Sorry if that response was too long. But it’s a subtle topic and you’re asking great questions. And you’ve invested so much serious thought and effort into your practicing that I wanted to honor your question with a proper response.

Incidentally, this video will walk you through a musical demonstration of the phenomenon I described above where staying in the 2- chord for a long time will cause us to feel it as the new tonal center:

I hope that some of this has stimulated new connections or clarity for you. If you want to discuss it further, please feel free to post more. Thanks for the great question! - David


Thanks for the quick answer, @ImproviseForReal;
Last year my professor has been very adamant in changing modes for every single chord, so I guess my confusion arised from that. I’ve been shifting more to the IFR way of thinking music, since this more “mathematical” way of thinking that was introduced to me in college was really making me lose interest in playing guitar; I was still playing daily, but it felt more like HAVING to study and less of a creative exploration, which is why I fell in love with music.

My goal is making Music something instinctive, and I was feeling really discouraged; thinking that music wasn’t as all my favorite musicians I look up to, which are all great improvisers, made it up to be. Last semester was really full of self doubt for me; but the more I learn about the IFR method, the more I get my passion revitalized, as I feel I’m finally aiming back at my goal again.

My plan for now is learning as much as I can in the conservatory and then mixing it with this method, in the hopes of making my musical endeavors both complex and simple at the same time.

I’m still pretty far away from what I want to achieve, but I’m really thankful for all of you guy’s work.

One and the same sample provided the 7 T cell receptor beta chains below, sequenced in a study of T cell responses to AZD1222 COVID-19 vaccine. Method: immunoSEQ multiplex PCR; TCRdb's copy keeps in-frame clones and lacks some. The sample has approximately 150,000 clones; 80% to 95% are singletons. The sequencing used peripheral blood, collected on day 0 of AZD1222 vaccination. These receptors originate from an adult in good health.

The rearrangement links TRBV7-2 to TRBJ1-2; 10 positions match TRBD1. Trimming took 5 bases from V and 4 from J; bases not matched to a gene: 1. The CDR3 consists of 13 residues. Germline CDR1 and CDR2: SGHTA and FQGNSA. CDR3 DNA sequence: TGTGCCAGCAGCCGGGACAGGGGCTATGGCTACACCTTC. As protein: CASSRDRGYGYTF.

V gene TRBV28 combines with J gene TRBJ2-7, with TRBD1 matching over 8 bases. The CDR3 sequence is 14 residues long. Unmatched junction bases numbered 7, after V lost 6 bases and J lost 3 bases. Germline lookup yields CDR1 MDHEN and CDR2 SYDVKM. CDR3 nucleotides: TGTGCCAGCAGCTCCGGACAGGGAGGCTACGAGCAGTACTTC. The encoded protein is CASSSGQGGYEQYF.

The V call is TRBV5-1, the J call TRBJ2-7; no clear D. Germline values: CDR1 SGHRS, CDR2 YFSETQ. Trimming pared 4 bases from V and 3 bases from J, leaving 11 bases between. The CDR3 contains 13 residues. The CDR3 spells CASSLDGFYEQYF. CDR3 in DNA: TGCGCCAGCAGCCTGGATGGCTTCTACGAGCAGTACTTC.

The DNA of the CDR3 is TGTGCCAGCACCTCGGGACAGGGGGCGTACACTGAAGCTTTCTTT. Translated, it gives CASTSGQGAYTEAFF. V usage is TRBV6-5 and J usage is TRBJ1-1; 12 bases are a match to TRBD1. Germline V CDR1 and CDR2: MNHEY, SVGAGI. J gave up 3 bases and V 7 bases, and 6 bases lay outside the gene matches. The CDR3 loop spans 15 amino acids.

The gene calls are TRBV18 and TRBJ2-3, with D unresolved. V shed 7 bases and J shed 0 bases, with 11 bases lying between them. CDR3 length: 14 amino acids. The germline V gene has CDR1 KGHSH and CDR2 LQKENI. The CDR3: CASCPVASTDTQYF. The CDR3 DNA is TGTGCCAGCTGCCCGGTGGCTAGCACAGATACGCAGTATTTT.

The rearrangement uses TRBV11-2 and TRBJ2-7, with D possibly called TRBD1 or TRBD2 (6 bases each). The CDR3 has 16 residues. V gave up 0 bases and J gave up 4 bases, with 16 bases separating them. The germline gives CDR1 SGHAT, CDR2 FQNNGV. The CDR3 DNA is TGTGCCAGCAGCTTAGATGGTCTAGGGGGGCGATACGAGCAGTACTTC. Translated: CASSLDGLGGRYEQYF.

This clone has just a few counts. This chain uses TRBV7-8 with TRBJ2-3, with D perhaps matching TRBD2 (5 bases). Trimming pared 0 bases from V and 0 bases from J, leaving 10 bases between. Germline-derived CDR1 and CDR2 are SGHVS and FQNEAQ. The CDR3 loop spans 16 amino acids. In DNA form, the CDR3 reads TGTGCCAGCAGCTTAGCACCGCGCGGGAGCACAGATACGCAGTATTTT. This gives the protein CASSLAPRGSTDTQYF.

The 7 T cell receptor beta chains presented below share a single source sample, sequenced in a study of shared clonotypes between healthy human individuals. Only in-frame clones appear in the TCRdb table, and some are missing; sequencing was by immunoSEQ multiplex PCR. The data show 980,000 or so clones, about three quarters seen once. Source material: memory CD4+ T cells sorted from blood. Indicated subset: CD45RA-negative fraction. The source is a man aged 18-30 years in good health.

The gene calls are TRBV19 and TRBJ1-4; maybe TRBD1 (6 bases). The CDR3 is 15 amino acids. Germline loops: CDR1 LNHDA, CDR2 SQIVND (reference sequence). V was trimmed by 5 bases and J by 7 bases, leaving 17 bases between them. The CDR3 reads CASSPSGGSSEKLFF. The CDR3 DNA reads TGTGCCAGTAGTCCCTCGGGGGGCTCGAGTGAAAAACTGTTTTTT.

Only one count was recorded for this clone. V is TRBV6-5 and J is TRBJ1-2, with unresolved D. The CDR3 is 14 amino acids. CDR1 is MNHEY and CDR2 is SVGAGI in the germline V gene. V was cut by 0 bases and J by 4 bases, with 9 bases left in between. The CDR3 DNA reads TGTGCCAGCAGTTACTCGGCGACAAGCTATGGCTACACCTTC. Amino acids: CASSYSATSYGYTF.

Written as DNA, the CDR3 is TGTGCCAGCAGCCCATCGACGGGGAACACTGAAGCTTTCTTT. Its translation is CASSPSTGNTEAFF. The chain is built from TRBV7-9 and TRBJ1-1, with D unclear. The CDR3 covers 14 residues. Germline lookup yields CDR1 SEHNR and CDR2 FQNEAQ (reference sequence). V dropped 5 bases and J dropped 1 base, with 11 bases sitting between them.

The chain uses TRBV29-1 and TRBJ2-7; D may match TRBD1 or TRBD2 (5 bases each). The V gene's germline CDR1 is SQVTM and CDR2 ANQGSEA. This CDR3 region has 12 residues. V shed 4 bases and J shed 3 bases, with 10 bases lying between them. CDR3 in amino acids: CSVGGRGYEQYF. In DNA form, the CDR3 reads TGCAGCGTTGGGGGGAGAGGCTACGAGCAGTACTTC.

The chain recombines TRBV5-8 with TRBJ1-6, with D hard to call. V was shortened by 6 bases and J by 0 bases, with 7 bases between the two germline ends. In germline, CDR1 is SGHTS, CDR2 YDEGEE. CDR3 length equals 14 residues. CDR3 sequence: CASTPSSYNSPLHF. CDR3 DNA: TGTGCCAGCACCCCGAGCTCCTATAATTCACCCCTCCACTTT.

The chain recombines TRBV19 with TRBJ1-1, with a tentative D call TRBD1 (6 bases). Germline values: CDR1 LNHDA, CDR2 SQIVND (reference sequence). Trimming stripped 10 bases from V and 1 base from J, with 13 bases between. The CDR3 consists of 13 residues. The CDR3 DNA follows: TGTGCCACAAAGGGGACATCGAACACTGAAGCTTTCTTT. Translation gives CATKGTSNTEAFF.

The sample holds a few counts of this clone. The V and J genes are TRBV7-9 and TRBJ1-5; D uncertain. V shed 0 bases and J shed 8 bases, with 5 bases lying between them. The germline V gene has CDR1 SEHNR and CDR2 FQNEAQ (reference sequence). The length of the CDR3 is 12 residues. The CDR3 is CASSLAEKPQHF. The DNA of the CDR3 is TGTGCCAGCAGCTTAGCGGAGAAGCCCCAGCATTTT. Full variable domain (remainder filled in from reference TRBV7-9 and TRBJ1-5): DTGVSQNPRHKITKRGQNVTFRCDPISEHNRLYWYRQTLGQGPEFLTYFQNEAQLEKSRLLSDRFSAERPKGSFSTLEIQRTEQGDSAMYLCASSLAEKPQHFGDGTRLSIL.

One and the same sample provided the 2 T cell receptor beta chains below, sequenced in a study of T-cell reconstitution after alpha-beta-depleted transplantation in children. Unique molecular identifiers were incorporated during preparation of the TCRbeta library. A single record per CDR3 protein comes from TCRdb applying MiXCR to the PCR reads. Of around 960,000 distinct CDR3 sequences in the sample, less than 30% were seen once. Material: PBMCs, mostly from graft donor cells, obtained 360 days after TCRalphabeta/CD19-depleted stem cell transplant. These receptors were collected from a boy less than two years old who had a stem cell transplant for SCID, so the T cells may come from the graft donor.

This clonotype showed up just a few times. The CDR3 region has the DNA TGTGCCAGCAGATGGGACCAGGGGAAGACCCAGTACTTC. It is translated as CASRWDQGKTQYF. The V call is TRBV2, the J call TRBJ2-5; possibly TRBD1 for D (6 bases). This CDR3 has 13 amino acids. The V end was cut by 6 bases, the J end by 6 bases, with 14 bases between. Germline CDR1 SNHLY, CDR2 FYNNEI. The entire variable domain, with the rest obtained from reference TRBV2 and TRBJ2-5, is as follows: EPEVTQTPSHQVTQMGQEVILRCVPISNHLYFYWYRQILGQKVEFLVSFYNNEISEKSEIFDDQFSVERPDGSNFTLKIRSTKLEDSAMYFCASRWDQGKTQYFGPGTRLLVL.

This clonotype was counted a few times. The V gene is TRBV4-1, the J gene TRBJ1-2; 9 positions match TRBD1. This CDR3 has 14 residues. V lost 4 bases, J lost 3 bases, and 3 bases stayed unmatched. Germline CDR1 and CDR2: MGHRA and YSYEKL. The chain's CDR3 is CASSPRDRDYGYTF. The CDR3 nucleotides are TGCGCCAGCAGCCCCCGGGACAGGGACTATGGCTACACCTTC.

Thank you.


@ImproviseForReal David! I love reading your extensively thorough and thoroughly extensive responses! They are absolutely necessary for the full understanding of the IFR method. And they make SO much sense as the most effective approach towards understanding music internally. Thank you always for taking such care with us as we try to assimilate music through IFR.

@Asuryan keep at it! It’s too bad the conservatory has to put such a stumbling block in the way, but I’m delighted to hear you will mix it with IFR!

Ciao, Mauro


Thank you both @Asuryan and @mcaputi for the kind words! Our hope for IFR is that it can be a place for true music lovers who want to study music as a creative art form, really taking the time to savor and enjoy each beautiful sound, and also discovering their own unique musical ideas and learning to express these ideas on their instrument. Switching between scales and modes for each new chord is totally inadequate for this purpose, because it introduces constant key changes which break the connection to the ear. But there are lessons to be learned from every way of studying music, so I applaud your openness to all of these different experiences.